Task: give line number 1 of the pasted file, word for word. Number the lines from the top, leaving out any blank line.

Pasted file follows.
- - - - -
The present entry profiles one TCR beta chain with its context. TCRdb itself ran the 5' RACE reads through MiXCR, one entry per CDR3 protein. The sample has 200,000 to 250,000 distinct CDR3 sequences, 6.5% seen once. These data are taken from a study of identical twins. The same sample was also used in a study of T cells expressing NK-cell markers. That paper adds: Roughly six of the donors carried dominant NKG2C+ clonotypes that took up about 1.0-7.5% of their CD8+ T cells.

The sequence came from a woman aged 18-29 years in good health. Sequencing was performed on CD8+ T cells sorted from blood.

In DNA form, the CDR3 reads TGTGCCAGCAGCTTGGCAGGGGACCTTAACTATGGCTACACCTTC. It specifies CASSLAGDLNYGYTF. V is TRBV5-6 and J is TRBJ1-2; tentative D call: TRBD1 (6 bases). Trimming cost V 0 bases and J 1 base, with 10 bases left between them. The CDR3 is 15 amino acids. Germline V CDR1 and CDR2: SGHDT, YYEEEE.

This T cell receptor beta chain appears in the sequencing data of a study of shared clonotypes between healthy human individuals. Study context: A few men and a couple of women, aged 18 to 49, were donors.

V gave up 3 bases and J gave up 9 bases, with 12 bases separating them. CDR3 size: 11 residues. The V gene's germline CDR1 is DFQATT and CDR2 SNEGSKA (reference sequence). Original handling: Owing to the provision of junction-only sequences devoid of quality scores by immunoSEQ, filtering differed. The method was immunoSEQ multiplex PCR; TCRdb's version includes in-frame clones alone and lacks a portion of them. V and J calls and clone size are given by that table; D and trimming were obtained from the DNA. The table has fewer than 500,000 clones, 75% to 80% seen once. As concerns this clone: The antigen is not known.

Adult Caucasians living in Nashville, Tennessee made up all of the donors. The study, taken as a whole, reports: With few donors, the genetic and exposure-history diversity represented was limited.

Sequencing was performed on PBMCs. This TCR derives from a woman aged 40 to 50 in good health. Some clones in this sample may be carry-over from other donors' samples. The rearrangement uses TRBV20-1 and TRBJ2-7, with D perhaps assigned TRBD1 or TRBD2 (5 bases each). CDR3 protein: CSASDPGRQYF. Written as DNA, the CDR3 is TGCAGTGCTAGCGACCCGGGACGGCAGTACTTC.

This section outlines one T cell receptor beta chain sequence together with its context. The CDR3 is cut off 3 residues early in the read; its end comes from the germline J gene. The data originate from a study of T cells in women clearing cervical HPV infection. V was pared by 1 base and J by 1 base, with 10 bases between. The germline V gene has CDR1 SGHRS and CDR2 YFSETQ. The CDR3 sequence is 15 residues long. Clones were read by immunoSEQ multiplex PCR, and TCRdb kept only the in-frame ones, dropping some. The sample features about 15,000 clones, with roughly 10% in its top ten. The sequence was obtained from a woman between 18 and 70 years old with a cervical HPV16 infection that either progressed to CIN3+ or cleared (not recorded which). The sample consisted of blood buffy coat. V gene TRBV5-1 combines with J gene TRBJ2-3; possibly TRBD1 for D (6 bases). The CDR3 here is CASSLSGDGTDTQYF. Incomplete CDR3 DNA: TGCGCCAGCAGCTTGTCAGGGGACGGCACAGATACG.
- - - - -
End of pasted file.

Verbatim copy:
The present entry profiles one TCR beta chain with its context. TCRdb itself ran the 5' RACE reads through MiXCR, one entry per CDR3 protein. The sample has 200,000 to 250,000 distinct CDR3 sequences, 6.5% seen once. These data are taken from a study of identical twins. The same sample was also used in a study of T cells expressing NK-cell markers. That paper adds: Roughly six of the donors carried dominant NKG2C+ clonotypes that took up about 1.0-7.5% of their CD8+ T cells.